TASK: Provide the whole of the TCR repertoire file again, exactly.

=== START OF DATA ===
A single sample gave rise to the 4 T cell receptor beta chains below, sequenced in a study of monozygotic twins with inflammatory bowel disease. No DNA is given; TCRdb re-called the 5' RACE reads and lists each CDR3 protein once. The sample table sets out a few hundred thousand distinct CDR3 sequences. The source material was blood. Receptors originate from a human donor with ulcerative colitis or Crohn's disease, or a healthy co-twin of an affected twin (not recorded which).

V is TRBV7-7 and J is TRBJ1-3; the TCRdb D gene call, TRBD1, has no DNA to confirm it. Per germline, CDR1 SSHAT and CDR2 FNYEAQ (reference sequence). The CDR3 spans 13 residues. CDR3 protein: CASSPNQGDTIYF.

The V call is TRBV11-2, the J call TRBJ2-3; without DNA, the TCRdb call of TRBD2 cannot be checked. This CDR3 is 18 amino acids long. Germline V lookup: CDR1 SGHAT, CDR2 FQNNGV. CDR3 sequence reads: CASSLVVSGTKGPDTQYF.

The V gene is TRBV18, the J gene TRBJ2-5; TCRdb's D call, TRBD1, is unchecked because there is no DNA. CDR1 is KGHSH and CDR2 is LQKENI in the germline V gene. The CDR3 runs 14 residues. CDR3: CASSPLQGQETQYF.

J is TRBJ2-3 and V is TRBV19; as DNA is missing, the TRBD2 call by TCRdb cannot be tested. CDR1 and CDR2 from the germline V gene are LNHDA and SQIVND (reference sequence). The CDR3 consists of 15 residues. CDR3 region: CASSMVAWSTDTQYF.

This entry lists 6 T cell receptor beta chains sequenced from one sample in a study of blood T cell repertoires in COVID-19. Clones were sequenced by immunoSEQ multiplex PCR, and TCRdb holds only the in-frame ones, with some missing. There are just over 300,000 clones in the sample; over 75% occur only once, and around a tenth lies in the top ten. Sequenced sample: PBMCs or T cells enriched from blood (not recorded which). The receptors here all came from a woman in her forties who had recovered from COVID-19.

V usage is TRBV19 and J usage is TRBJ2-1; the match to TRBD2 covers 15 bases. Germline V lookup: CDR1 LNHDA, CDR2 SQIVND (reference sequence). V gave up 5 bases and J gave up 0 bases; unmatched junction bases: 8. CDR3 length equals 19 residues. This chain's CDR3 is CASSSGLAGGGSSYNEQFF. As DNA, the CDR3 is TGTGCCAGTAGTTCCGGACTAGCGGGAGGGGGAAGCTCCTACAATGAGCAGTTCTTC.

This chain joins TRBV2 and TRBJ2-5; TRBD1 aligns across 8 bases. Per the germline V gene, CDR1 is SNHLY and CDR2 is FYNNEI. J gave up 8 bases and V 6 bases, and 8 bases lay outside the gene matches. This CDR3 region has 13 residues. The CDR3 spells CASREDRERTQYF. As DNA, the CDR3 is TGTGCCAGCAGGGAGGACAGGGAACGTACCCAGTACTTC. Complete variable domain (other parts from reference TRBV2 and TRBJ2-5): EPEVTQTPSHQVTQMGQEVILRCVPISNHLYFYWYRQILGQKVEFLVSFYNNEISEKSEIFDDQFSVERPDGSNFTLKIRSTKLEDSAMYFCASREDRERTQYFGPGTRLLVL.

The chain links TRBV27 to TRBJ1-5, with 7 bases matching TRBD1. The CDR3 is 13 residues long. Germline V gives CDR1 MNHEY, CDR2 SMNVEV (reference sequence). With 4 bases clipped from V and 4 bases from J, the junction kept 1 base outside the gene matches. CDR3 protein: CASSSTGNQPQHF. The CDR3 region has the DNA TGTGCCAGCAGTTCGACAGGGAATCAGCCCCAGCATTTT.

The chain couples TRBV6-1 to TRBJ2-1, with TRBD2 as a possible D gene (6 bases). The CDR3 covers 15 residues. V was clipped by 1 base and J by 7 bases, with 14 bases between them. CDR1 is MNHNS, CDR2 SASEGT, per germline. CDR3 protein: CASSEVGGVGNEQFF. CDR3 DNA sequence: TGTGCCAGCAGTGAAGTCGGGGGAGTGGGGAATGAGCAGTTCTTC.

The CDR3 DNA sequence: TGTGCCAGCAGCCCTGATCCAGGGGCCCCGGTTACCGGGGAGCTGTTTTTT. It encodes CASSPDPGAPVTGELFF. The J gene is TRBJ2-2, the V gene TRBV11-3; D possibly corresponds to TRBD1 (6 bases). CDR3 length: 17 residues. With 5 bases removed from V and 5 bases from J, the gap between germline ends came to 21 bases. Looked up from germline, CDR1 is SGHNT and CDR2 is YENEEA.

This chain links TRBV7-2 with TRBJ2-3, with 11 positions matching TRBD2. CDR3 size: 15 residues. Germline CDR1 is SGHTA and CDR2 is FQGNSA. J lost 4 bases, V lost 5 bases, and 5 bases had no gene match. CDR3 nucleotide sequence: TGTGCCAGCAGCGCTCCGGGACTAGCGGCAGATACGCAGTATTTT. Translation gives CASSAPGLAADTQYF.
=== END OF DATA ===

A single sample gave rise to the 4 T cell receptor beta chains below, sequenced in a study of monozygotic twins with inflammatory bowel disease. No DNA is given; TCRdb re-called the 5' RACE reads and lists each CDR3 protein once. The sample table sets out a few hundred thousand distinct CDR3 sequences. The source material was blood. Receptors originate from a human donor with ulcerative colitis or Crohn's disease, or a healthy co-twin of an affected twin (not recorded which).

V is TRBV7-7 and J is TRBJ1-3; the TCRdb D gene call, TRBD1, has no DNA to confirm it. Per germline, CDR1 SSHAT and CDR2 FNYEAQ (reference sequence). The CDR3 spans 13 residues. CDR3 protein: CASSPNQGDTIYF.

The V call is TRBV11-2, the J call TRBJ2-3; without DNA, the TCRdb call of TRBD2 cannot be checked. This CDR3 is 18 amino acids long. Germline V lookup: CDR1 SGHAT, CDR2 FQNNGV. CDR3 sequence reads: CASSLVVSGTKGPDTQYF.

The V gene is TRBV18, the J gene TRBJ2-5; TCRdb's D call, TRBD1, is unchecked because there is no DNA. CDR1 is KGHSH and CDR2 is LQKENI in the germline V gene. The CDR3 runs 14 residues. CDR3: CASSPLQGQETQYF.

J is TRBJ2-3 and V is TRBV19; as DNA is missing, the TRBD2 call by TCRdb cannot be tested. CDR1 and CDR2 from the germline V gene are LNHDA and SQIVND (reference sequence). The CDR3 consists of 15 residues. CDR3 region: CASSMVAWSTDTQYF.

This entry lists 6 T cell receptor beta chains sequenced from one sample in a study of blood T cell repertoires in COVID-19. Clones were sequenced by immunoSEQ multiplex PCR, and TCRdb holds only the in-frame ones, with some missing. There are just over 300,000 clones in the sample; over 75% occur only once, and around a tenth lies in the top ten. Sequenced sample: PBMCs or T cells enriched from blood (not recorded which). The receptors here all came from a woman in her forties who had recovered from COVID-19.

V usage is TRBV19 and J usage is TRBJ2-1; the match to TRBD2 covers 15 bases. Germline V lookup: CDR1 LNHDA, CDR2 SQIVND (reference sequence). V gave up 5 bases and J gave up 0 bases; unmatched junction bases: 8. CDR3 length equals 19 residues. This chain's CDR3 is CASSSGLAGGGSSYNEQFF. As DNA, the CDR3 is TGTGCCAGTAGTTCCGGACTAGCGGGAGGGGGAAGCTCCTACAATGAGCAGTTCTTC.

This chain joins TRBV2 and TRBJ2-5; TRBD1 aligns across 8 bases. Per the germline V gene, CDR1 is SNHLY and CDR2 is FYNNEI. J gave up 8 bases and V 6 bases, and 8 bases lay outside the gene matches. This CDR3 region has 13 residues. The CDR3 spells CASREDRERTQYF. As DNA, the CDR3 is TGTGCCAGCAGGGAGGACAGGGAACGTACCCAGTACTTC. Complete variable domain (other parts from reference TRBV2 and TRBJ2-5): EPEVTQTPSHQVTQMGQEVILRCVPISNHLYFYWYRQILGQKVEFLVSFYNNEISEKSEIFDDQFSVERPDGSNFTLKIRSTKLEDSAMYFCASREDRERTQYFGPGTRLLVL.

The chain links TRBV27 to TRBJ1-5, with 7 bases matching TRBD1. The CDR3 is 13 residues long. Germline V gives CDR1 MNHEY, CDR2 SMNVEV (reference sequence). With 4 bases clipped from V and 4 bases from J, the junction kept 1 base outside the gene matches. CDR3 protein: CASSSTGNQPQHF. The CDR3 region has the DNA TGTGCCAGCAGTTCGACAGGGAATCAGCCCCAGCATTTT.

The chain couples TRBV6-1 to TRBJ2-1, with TRBD2 as a possible D gene (6 bases). The CDR3 covers 15 residues. V was clipped by 1 base and J by 7 bases, with 14 bases between them. CDR1 is MNHNS, CDR2 SASEGT, per germline. CDR3 protein: CASSEVGGVGNEQFF. CDR3 DNA sequence: TGTGCCAGCAGTGAAGTCGGGGGAGTGGGGAATGAGCAGTTCTTC.

The CDR3 DNA sequence: TGTGCCAGCAGCCCTGATCCAGGGGCCCCGGTTACCGGGGAGCTGTTTTTT. It encodes CASSPDPGAPVTGELFF. The J gene is TRBJ2-2, the V gene TRBV11-3; D possibly corresponds to TRBD1 (6 bases). CDR3 length: 17 residues. With 5 bases removed from V and 5 bases from J, the gap between germline ends came to 21 bases. Looked up from germline, CDR1 is SGHNT and CDR2 is YENEEA.

This chain links TRBV7-2 with TRBJ2-3, with 11 positions matching TRBD2. CDR3 size: 15 residues. Germline CDR1 is SGHTA and CDR2 is FQGNSA. J lost 4 bases, V lost 5 bases, and 5 bases had no gene match. CDR3 nucleotide sequence: TGTGCCAGCAGCGCTCCGGGACTAGCGGCAGATACGCAGTATTTT. Translation gives CASSAPGLAADTQYF.